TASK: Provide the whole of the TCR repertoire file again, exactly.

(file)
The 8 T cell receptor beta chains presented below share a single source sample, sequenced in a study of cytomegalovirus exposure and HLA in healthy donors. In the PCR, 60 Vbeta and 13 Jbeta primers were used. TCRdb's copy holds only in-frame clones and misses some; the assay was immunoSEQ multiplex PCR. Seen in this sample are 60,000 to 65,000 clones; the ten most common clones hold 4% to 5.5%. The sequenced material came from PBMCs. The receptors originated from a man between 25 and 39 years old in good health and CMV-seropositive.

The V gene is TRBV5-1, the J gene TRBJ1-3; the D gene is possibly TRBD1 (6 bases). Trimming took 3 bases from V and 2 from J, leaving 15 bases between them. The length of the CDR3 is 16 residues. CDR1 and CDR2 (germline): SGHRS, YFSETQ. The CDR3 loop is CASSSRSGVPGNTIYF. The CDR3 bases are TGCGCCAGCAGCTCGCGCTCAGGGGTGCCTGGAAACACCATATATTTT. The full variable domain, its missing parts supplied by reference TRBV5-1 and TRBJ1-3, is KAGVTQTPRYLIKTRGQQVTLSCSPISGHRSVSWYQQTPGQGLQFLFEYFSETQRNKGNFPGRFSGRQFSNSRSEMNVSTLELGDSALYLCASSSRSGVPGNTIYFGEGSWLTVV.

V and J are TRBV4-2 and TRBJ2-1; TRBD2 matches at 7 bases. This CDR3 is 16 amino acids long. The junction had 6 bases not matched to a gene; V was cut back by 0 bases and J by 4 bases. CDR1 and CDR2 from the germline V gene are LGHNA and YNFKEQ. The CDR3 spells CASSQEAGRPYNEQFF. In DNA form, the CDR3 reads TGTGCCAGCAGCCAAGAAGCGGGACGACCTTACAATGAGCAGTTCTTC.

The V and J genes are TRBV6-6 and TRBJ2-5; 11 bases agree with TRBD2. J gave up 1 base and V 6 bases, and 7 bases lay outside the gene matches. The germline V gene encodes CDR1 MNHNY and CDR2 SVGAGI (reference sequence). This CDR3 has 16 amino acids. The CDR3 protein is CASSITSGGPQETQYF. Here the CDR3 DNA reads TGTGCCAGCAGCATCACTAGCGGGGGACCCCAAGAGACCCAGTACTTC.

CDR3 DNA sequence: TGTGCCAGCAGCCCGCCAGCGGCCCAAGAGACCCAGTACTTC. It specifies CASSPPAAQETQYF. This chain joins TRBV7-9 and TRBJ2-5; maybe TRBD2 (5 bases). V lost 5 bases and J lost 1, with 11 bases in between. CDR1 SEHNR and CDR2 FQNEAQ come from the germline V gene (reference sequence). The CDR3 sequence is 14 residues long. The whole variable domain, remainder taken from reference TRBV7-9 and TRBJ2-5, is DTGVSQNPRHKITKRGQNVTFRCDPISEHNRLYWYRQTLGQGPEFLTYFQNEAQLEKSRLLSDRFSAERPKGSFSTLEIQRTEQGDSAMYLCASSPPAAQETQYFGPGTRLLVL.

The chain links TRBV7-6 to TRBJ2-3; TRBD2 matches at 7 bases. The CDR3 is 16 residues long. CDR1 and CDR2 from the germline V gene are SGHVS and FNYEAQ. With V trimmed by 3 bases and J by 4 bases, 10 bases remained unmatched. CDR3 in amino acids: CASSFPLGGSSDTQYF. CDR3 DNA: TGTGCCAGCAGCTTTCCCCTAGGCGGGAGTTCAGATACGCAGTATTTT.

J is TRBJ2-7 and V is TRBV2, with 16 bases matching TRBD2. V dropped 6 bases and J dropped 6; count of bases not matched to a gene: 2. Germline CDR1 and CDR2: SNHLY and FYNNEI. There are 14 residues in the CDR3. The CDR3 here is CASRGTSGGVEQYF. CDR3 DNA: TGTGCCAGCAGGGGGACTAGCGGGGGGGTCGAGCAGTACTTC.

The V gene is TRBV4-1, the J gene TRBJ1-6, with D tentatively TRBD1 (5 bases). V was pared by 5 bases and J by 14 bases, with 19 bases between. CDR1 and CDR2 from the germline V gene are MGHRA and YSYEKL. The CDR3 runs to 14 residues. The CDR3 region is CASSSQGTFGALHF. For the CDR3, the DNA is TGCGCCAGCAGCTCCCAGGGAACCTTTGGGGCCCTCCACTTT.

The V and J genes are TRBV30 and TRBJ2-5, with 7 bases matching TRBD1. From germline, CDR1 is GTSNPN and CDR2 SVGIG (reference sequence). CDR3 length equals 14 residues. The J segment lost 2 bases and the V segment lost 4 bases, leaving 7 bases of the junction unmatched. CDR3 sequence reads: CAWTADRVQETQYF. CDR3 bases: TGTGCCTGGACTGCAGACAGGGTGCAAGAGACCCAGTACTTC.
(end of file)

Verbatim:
The 8 T cell receptor beta chains presented below share a single source sample, sequenced in a study of cytomegalovirus exposure and HLA in healthy donors. In the PCR, 60 Vbeta and 13 Jbeta primers were used. TCRdb's copy holds only in-frame clones and misses some; the assay was immunoSEQ multiplex PCR. Seen in this sample are 60,000 to 65,000 clones; the ten most common clones hold 4% to 5.5%. The sequenced material came from PBMCs. The receptors originated from a man between 25 and 39 years old in good health and CMV-seropositive.

The V gene is TRBV5-1, the J gene TRBJ1-3; the D gene is possibly TRBD1 (6 bases). Trimming took 3 bases from V and 2 from J, leaving 15 bases between them. The length of the CDR3 is 16 residues. CDR1 and CDR2 (germline): SGHRS, YFSETQ. The CDR3 loop is CASSSRSGVPGNTIYF. The CDR3 bases are TGCGCCAGCAGCTCGCGCTCAGGGGTGCCTGGAAACACCATATATTTT. The full variable domain, its missing parts supplied by reference TRBV5-1 and TRBJ1-3, is KAGVTQTPRYLIKTRGQQVTLSCSPISGHRSVSWYQQTPGQGLQFLFEYFSETQRNKGNFPGRFSGRQFSNSRSEMNVSTLELGDSALYLCASSSRSGVPGNTIYFGEGSWLTVV.

V and J are TRBV4-2 and TRBJ2-1; TRBD2 matches at 7 bases. This CDR3 is 16 amino acids long. The junction had 6 bases not matched to a gene; V was cut back by 0 bases and J by 4 bases. CDR1 and CDR2 from the germline V gene are LGHNA and YNFKEQ. The CDR3 spells CASSQEAGRPYNEQFF. In DNA form, the CDR3 reads TGTGCCAGCAGCCAAGAAGCGGGACGACCTTACAATGAGCAGTTCTTC.

The V and J genes are TRBV6-6 and TRBJ2-5; 11 bases agree with TRBD2. J gave up 1 base and V 6 bases, and 7 bases lay outside the gene matches. The germline V gene encodes CDR1 MNHNY and CDR2 SVGAGI (reference sequence). This CDR3 has 16 amino acids. The CDR3 protein is CASSITSGGPQETQYF. Here the CDR3 DNA reads TGTGCCAGCAGCATCACTAGCGGGGGACCCCAAGAGACCCAGTACTTC.

CDR3 DNA sequence: TGTGCCAGCAGCCCGCCAGCGGCCCAAGAGACCCAGTACTTC. It specifies CASSPPAAQETQYF. This chain joins TRBV7-9 and TRBJ2-5; maybe TRBD2 (5 bases). V lost 5 bases and J lost 1, with 11 bases in between. CDR1 SEHNR and CDR2 FQNEAQ come from the germline V gene (reference sequence). The CDR3 sequence is 14 residues long. The whole variable domain, remainder taken from reference TRBV7-9 and TRBJ2-5, is DTGVSQNPRHKITKRGQNVTFRCDPISEHNRLYWYRQTLGQGPEFLTYFQNEAQLEKSRLLSDRFSAERPKGSFSTLEIQRTEQGDSAMYLCASSPPAAQETQYFGPGTRLLVL.

The chain links TRBV7-6 to TRBJ2-3; TRBD2 matches at 7 bases. The CDR3 is 16 residues long. CDR1 and CDR2 from the germline V gene are SGHVS and FNYEAQ. With V trimmed by 3 bases and J by 4 bases, 10 bases remained unmatched. CDR3 in amino acids: CASSFPLGGSSDTQYF. CDR3 DNA: TGTGCCAGCAGCTTTCCCCTAGGCGGGAGTTCAGATACGCAGTATTTT.

J is TRBJ2-7 and V is TRBV2, with 16 bases matching TRBD2. V dropped 6 bases and J dropped 6; count of bases not matched to a gene: 2. Germline CDR1 and CDR2: SNHLY and FYNNEI. There are 14 residues in the CDR3. The CDR3 here is CASRGTSGGVEQYF. CDR3 DNA: TGTGCCAGCAGGGGGACTAGCGGGGGGGTCGAGCAGTACTTC.

The V gene is TRBV4-1, the J gene TRBJ1-6, with D tentatively TRBD1 (5 bases). V was pared by 5 bases and J by 14 bases, with 19 bases between. CDR1 and CDR2 from the germline V gene are MGHRA and YSYEKL. The CDR3 runs to 14 residues. The CDR3 region is CASSSQGTFGALHF. For the CDR3, the DNA is TGCGCCAGCAGCTCCCAGGGAACCTTTGGGGCCCTCCACTTT.

The V and J genes are TRBV30 and TRBJ2-5, with 7 bases matching TRBD1. From germline, CDR1 is GTSNPN and CDR2 SVGIG (reference sequence). CDR3 length equals 14 residues. The J segment lost 2 bases and the V segment lost 4 bases, leaving 7 bases of the junction unmatched. CDR3 sequence reads: CAWTADRVQETQYF. CDR3 bases: TGTGCCTGGACTGCAGACAGGGTGCAAGAGACCCAGTACTTC.